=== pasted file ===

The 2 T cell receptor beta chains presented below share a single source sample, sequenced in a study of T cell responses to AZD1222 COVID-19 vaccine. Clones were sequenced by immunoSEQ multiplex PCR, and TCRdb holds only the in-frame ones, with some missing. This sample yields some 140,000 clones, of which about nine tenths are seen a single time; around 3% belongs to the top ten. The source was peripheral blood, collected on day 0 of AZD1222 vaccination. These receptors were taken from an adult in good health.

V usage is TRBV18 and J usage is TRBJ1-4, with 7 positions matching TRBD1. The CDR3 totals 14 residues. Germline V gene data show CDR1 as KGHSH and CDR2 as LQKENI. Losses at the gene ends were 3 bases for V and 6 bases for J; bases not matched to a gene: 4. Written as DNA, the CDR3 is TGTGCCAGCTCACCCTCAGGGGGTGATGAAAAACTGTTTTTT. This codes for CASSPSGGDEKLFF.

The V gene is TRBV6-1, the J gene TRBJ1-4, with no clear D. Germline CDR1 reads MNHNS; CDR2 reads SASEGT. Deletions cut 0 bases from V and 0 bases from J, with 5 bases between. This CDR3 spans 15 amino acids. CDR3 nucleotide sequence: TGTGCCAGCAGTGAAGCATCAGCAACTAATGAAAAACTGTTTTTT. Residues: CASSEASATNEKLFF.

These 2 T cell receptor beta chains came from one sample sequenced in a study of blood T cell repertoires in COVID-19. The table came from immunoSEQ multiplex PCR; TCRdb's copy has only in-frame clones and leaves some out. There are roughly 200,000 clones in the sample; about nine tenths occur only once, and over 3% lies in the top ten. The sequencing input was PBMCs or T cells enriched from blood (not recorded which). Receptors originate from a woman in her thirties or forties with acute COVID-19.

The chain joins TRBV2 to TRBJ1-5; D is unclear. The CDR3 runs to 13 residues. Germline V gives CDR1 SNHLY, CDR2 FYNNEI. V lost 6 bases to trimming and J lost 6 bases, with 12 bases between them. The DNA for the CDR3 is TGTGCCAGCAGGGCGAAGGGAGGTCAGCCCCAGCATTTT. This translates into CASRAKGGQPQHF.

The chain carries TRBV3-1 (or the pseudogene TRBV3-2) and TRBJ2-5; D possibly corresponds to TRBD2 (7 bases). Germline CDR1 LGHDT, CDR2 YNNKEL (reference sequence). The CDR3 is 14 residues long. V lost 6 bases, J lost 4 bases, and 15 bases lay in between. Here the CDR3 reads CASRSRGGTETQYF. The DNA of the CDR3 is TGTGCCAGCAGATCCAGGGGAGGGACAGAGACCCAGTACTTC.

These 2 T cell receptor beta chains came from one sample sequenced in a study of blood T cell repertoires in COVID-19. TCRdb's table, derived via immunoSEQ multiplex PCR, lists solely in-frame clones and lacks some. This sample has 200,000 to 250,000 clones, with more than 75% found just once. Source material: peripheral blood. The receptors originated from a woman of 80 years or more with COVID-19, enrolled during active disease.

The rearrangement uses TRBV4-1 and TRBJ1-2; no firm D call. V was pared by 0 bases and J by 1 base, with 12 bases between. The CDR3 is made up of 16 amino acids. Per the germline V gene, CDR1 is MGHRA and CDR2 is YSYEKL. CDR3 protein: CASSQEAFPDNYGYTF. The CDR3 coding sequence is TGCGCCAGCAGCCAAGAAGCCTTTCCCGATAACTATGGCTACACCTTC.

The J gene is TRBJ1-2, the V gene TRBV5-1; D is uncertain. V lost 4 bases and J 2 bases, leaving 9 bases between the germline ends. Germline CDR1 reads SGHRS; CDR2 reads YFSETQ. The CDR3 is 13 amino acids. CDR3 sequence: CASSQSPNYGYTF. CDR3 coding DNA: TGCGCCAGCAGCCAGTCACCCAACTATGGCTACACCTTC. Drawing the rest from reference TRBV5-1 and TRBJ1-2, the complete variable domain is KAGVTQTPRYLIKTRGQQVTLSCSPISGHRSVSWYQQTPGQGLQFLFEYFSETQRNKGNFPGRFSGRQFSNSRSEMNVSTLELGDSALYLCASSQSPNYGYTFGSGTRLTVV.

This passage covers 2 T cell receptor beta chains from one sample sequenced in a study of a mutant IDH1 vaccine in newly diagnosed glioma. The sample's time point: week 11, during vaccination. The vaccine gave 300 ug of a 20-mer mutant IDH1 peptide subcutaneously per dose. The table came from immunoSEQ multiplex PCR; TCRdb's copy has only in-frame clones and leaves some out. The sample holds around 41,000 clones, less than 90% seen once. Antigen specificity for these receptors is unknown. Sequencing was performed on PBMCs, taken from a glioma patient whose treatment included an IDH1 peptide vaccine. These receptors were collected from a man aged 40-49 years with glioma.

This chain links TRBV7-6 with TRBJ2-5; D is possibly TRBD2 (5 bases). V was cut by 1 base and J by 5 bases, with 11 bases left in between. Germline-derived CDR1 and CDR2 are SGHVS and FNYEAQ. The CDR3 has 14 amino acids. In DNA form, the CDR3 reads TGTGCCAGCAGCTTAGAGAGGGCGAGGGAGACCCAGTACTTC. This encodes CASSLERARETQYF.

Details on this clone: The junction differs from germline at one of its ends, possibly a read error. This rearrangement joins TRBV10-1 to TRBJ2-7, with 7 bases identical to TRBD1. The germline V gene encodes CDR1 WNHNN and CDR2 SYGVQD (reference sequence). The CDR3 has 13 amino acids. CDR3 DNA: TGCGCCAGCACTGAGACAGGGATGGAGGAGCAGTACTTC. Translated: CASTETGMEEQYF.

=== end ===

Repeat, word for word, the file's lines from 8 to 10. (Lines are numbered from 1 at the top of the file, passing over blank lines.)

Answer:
The rearrangement uses TRBV4-1 and TRBJ1-2; no firm D call. V was pared by 0 bases and J by 1 base, with 12 bases between. The CDR3 is made up of 16 amino acids. Per the germline V gene, CDR1 is MGHRA and CDR2 is YSYEKL. CDR3 protein: CASSQEAFPDNYGYTF. The CDR3 coding sequence is TGCGCCAGCAGCCAAGAAGCCTTTCCCGATAACTATGGCTACACCTTC.

The J gene is TRBJ1-2, the V gene TRBV5-1; D is uncertain. V lost 4 bases and J 2 bases, leaving 9 bases between the germline ends. Germline CDR1 reads SGHRS; CDR2 reads YFSETQ. The CDR3 is 13 amino acids. CDR3 sequence: CASSQSPNYGYTF. CDR3 coding DNA: TGCGCCAGCAGCCAGTCACCCAACTATGGCTACACCTTC. Drawing the rest from reference TRBV5-1 and TRBJ1-2, the complete variable domain is KAGVTQTPRYLIKTRGQQVTLSCSPISGHRSVSWYQQTPGQGLQFLFEYFSETQRNKGNFPGRFSGRQFSNSRSEMNVSTLELGDSALYLCASSQSPNYGYTFGSGTRLTVV.

This passage covers 2 T cell receptor beta chains from one sample sequenced in a study of a mutant IDH1 vaccine in newly diagnosed glioma. The sample's time point: week 11, during vaccination. The vaccine gave 300 ug of a 20-mer mutant IDH1 peptide subcutaneously per dose. The table came from immunoSEQ multiplex PCR; TCRdb's copy has only in-frame clones and leaves some out. The sample holds around 41,000 clones, less than 90% seen once. Antigen specificity for these receptors is unknown. Sequencing was performed on PBMCs, taken from a glioma patient whose treatment included an IDH1 peptide vaccine. These receptors were collected from a man aged 40-49 years with glioma.